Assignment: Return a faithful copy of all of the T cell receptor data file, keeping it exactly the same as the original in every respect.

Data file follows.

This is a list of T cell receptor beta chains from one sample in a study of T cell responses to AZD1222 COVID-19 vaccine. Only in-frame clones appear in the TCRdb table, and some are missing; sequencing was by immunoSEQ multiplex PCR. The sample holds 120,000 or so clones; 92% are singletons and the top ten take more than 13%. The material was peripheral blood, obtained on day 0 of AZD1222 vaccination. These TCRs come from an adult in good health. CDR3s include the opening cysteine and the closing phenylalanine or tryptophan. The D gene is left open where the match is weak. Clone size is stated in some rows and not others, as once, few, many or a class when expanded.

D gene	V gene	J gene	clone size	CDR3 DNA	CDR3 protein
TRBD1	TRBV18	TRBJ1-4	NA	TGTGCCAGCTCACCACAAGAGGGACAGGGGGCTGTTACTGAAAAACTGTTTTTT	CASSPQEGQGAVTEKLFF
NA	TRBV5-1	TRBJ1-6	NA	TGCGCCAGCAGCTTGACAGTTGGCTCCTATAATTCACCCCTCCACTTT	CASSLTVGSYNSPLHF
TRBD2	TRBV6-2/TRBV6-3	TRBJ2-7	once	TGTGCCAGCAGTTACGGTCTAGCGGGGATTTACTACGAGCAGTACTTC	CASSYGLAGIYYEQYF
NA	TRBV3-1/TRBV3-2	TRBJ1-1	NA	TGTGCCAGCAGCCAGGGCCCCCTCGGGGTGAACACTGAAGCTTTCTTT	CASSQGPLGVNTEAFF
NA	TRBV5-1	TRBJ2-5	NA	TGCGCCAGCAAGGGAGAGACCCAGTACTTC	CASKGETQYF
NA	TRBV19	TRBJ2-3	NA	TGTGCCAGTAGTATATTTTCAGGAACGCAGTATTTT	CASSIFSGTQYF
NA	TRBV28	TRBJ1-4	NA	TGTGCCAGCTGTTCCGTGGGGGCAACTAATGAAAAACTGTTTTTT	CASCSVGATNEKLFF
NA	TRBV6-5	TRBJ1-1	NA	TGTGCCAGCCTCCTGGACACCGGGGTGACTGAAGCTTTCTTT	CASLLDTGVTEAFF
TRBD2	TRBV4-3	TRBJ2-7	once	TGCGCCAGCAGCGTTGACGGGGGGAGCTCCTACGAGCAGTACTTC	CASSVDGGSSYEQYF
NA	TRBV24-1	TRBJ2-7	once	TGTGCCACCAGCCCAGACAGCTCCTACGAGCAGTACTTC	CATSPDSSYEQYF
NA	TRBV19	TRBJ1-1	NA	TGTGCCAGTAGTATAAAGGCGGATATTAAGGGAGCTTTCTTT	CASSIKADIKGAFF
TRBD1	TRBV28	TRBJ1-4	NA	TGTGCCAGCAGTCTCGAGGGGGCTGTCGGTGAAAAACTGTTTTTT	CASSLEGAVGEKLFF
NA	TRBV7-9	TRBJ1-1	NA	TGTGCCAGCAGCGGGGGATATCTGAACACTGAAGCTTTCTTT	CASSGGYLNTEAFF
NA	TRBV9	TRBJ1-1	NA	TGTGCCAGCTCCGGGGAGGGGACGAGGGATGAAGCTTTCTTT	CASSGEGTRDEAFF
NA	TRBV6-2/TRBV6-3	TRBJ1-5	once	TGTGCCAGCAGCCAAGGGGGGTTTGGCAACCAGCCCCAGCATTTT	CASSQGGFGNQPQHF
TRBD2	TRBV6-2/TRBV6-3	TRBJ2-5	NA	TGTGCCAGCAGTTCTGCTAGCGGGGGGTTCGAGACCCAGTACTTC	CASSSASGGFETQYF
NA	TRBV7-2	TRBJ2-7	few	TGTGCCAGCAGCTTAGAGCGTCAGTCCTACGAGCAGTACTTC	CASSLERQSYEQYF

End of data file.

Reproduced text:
This is a list of T cell receptor beta chains from one sample in a study of T cell responses to AZD1222 COVID-19 vaccine. Only in-frame clones appear in the TCRdb table, and some are missing; sequencing was by immunoSEQ multiplex PCR. The sample holds 120,000 or so clones; 92% are singletons and the top ten take more than 13%. The material was peripheral blood, obtained on day 0 of AZD1222 vaccination. These TCRs come from an adult in good health. CDR3s include the opening cysteine and the closing phenylalanine or tryptophan. The D gene is left open where the match is weak. Clone size is stated in some rows and not others, as once, few, many or a class when expanded.

D gene	V gene	J gene	clone size	CDR3 DNA	CDR3 protein
TRBD1	TRBV18	TRBJ1-4	NA	TGTGCCAGCTCACCACAAGAGGGACAGGGGGCTGTTACTGAAAAACTGTTTTTT	CASSPQEGQGAVTEKLFF
NA	TRBV5-1	TRBJ1-6	NA	TGCGCCAGCAGCTTGACAGTTGGCTCCTATAATTCACCCCTCCACTTT	CASSLTVGSYNSPLHF
TRBD2	TRBV6-2/TRBV6-3	TRBJ2-7	once	TGTGCCAGCAGTTACGGTCTAGCGGGGATTTACTACGAGCAGTACTTC	CASSYGLAGIYYEQYF
NA	TRBV3-1/TRBV3-2	TRBJ1-1	NA	TGTGCCAGCAGCCAGGGCCCCCTCGGGGTGAACACTGAAGCTTTCTTT	CASSQGPLGVNTEAFF
NA	TRBV5-1	TRBJ2-5	NA	TGCGCCAGCAAGGGAGAGACCCAGTACTTC	CASKGETQYF
NA	TRBV19	TRBJ2-3	NA	TGTGCCAGTAGTATATTTTCAGGAACGCAGTATTTT	CASSIFSGTQYF
NA	TRBV28	TRBJ1-4	NA	TGTGCCAGCTGTTCCGTGGGGGCAACTAATGAAAAACTGTTTTTT	CASCSVGATNEKLFF
NA	TRBV6-5	TRBJ1-1	NA	TGTGCCAGCCTCCTGGACACCGGGGTGACTGAAGCTTTCTTT	CASLLDTGVTEAFF
TRBD2	TRBV4-3	TRBJ2-7	once	TGCGCCAGCAGCGTTGACGGGGGGAGCTCCTACGAGCAGTACTTC	CASSVDGGSSYEQYF
NA	TRBV24-1	TRBJ2-7	once	TGTGCCACCAGCCCAGACAGCTCCTACGAGCAGTACTTC	CATSPDSSYEQYF
NA	TRBV19	TRBJ1-1	NA	TGTGCCAGTAGTATAAAGGCGGATATTAAGGGAGCTTTCTTT	CASSIKADIKGAFF
TRBD1	TRBV28	TRBJ1-4	NA	TGTGCCAGCAGTCTCGAGGGGGCTGTCGGTGAAAAACTGTTTTTT	CASSLEGAVGEKLFF
NA	TRBV7-9	TRBJ1-1	NA	TGTGCCAGCAGCGGGGGATATCTGAACACTGAAGCTTTCTTT	CASSGGYLNTEAFF
NA	TRBV9	TRBJ1-1	NA	TGTGCCAGCTCCGGGGAGGGGACGAGGGATGAAGCTTTCTTT	CASSGEGTRDEAFF
NA	TRBV6-2/TRBV6-3	TRBJ1-5	once	TGTGCCAGCAGCCAAGGGGGGTTTGGCAACCAGCCCCAGCATTTT	CASSQGGFGNQPQHF
TRBD2	TRBV6-2/TRBV6-3	TRBJ2-5	NA	TGTGCCAGCAGTTCTGCTAGCGGGGGGTTCGAGACCCAGTACTTC	CASSSASGGFETQYF
NA	TRBV7-2	TRBJ2-7	few	TGTGCCAGCAGCTTAGAGCGTCAGTCCTACGAGCAGTACTTC	CASSLERQSYEQYF